Help is vital in the Rohingya crisis

Visegrad 2017 should not be considered an Islamaphoic website in its content. It was set up solely to highlight unwanted illegal economic migrants in Europe – especially those who are Islamic from North Africa and Asia – given that their religion and values are totally at odds with European ones. The religion of Islam and its adherents should be respected in those countries where it is practiced as there it the norm.

I have seen some posts that have taken aim at the Rohingya, saying that the expulsion from Myanmar is the fault of the Rohingya activists. This is far from the truth. The Rohingya have as much right to live in Myanmar as the Buddhists, and their religious practices should be tolerated, just as Buddhism is tolerated.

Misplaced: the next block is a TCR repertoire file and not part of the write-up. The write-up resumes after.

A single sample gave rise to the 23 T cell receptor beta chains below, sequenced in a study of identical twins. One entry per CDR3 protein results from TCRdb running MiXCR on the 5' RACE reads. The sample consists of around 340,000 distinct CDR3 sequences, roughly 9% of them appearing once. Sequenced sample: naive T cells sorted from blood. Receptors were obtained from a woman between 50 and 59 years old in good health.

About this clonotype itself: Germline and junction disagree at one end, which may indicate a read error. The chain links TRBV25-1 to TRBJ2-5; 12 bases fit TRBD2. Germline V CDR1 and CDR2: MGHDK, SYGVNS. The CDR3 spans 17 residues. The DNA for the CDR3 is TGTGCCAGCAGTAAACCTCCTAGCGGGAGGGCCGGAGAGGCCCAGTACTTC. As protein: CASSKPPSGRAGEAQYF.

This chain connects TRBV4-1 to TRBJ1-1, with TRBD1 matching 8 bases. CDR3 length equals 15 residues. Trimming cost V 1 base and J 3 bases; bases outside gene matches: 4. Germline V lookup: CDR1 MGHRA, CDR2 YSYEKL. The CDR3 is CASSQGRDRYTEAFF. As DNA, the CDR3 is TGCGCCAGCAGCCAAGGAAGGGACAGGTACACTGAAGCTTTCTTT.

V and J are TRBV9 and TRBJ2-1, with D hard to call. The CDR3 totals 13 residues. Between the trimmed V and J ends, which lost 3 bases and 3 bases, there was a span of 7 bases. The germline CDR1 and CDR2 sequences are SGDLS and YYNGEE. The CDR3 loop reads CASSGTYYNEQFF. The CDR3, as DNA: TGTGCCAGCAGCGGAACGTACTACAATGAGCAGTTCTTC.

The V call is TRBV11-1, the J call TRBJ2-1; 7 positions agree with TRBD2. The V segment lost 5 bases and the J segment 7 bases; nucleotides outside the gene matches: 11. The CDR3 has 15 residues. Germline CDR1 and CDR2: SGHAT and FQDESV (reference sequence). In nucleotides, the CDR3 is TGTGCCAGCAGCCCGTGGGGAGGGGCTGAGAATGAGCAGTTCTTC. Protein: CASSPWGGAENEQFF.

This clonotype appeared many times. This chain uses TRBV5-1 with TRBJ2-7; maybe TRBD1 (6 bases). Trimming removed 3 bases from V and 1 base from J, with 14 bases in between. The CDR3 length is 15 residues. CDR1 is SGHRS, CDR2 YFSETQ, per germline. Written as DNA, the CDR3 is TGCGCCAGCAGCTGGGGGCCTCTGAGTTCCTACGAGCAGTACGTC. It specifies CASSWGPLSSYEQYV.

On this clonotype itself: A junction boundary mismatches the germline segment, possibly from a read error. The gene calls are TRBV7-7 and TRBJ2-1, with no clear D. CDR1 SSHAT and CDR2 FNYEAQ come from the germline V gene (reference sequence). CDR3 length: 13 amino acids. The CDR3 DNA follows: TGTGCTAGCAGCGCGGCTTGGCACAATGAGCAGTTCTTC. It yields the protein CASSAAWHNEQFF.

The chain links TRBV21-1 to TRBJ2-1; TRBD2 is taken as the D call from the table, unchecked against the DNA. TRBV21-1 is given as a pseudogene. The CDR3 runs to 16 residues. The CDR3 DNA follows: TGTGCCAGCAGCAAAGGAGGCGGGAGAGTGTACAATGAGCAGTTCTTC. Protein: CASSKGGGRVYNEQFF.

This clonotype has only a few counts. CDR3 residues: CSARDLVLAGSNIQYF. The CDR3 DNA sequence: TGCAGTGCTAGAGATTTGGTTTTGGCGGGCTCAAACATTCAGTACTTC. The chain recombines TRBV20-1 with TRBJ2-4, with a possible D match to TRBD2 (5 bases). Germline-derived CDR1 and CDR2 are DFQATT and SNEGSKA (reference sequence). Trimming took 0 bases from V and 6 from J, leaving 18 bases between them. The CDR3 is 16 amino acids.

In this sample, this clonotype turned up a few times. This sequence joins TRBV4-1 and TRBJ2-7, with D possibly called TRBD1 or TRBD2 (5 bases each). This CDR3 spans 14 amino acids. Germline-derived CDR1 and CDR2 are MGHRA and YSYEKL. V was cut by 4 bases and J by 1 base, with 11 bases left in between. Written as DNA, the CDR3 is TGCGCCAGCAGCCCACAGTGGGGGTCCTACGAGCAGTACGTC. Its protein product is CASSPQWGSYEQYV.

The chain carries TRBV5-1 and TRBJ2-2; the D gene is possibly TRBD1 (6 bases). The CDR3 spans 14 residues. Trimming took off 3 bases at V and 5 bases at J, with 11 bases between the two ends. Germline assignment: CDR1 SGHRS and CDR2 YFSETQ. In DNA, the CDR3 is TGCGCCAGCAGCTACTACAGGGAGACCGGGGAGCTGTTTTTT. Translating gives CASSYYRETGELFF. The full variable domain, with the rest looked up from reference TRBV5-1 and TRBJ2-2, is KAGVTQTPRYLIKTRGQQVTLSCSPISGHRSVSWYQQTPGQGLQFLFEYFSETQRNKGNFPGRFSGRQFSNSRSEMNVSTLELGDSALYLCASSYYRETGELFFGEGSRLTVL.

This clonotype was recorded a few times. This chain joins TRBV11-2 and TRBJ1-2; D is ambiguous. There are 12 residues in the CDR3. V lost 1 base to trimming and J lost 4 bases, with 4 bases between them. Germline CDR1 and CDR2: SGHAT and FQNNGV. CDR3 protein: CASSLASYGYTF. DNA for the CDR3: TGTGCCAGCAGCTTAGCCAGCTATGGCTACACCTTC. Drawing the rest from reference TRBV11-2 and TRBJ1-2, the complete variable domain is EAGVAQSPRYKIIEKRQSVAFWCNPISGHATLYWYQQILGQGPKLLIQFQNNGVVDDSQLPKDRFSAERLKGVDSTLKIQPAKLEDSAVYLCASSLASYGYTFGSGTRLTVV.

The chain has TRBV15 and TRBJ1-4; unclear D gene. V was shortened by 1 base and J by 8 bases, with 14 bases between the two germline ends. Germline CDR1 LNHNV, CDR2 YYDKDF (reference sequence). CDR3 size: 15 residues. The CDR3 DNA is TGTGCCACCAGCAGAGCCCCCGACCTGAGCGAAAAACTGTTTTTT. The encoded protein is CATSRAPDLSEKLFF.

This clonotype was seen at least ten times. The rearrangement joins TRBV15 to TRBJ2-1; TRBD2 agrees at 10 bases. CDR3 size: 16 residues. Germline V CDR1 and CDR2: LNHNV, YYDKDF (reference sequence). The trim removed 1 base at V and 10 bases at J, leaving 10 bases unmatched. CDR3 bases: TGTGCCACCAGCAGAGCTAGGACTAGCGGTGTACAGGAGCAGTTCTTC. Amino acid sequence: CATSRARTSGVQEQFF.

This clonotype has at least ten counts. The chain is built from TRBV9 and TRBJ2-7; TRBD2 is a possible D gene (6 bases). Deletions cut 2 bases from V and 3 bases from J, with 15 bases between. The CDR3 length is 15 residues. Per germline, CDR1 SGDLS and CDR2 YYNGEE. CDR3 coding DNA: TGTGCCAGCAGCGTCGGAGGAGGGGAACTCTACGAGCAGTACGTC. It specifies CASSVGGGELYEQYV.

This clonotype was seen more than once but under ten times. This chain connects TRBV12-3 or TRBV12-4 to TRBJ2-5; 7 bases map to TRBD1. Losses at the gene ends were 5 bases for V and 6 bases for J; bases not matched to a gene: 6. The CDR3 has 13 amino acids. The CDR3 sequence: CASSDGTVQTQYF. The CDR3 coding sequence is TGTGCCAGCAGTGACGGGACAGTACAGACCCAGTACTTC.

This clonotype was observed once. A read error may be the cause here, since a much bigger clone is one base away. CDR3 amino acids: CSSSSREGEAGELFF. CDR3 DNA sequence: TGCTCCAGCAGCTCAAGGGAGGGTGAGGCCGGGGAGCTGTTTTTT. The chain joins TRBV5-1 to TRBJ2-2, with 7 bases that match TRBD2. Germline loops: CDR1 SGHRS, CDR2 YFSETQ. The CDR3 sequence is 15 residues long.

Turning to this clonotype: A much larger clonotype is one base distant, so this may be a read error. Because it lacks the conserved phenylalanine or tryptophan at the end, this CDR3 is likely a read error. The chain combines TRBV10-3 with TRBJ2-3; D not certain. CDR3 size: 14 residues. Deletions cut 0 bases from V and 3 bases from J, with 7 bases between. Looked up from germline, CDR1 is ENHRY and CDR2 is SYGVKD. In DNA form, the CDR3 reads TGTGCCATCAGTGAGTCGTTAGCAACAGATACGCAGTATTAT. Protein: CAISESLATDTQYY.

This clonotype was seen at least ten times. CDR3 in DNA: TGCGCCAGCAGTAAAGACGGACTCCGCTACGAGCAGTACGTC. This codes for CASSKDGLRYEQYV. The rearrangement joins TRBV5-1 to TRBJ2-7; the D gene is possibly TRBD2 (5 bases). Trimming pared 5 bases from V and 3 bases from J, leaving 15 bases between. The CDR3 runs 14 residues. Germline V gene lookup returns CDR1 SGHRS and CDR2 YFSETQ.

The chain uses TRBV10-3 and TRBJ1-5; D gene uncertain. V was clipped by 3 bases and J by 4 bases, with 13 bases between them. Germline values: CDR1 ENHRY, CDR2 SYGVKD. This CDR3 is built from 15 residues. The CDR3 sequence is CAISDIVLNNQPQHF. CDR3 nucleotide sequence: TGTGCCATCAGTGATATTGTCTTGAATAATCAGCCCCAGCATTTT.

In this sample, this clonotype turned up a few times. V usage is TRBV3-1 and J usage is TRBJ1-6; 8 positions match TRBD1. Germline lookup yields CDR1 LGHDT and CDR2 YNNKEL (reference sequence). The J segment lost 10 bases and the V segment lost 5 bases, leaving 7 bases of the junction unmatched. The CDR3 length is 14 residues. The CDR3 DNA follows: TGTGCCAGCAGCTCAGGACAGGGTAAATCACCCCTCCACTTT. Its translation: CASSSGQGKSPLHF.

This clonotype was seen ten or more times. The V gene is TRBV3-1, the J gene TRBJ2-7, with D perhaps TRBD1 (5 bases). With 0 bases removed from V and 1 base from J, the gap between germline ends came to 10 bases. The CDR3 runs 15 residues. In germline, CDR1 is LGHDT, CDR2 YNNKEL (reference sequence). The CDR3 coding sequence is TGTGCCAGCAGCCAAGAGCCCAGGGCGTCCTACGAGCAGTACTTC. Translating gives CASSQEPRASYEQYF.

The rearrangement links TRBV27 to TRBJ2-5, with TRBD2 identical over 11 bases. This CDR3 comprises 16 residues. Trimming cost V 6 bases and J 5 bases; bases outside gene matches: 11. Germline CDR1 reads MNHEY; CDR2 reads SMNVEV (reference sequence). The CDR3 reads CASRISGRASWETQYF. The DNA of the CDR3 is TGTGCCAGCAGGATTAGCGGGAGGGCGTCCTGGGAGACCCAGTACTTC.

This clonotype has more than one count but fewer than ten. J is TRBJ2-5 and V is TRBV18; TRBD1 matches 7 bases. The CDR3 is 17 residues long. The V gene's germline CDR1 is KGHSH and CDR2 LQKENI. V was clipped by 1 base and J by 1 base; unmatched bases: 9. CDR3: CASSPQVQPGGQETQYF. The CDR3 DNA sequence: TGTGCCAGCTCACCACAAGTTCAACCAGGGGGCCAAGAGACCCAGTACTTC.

According to a report in The Guardian (04.10.2017),

“There are an estimated 809,000 Rohingya sheltering in Bangladesh after fleeing violence and persecution in Myanmar, more than half a million of whom have arrived since 25 August to join 300,000 Rohingya who were already in Bangladesh … Bangladesh and humanitarian organisations are struggling to help the 509,00 Rohingya who have arrived since 25 August, when attacks by Rohingya militants triggered a Myanmar military offensive that the United Nations has branded ethnic cleansing.”

The Myanmar military are liars when it states its actions against Rohingjya stem from its security forces fighting insurgents of the Arakan Rohingya Salvation Army, who have claimed responsibility for attacks on about 30 police posts and an army camp on 25 August.

As one UN officials says, “A rapid response from donors to this response plan –  $434m over the next six months to help up to 1.2 million people, many of them children, who need life-saving help – is essential if the humanitarian organisations are to move ahead with critical activities to save lives, and provide protection to Rohingya refugees in Bangladesh”.

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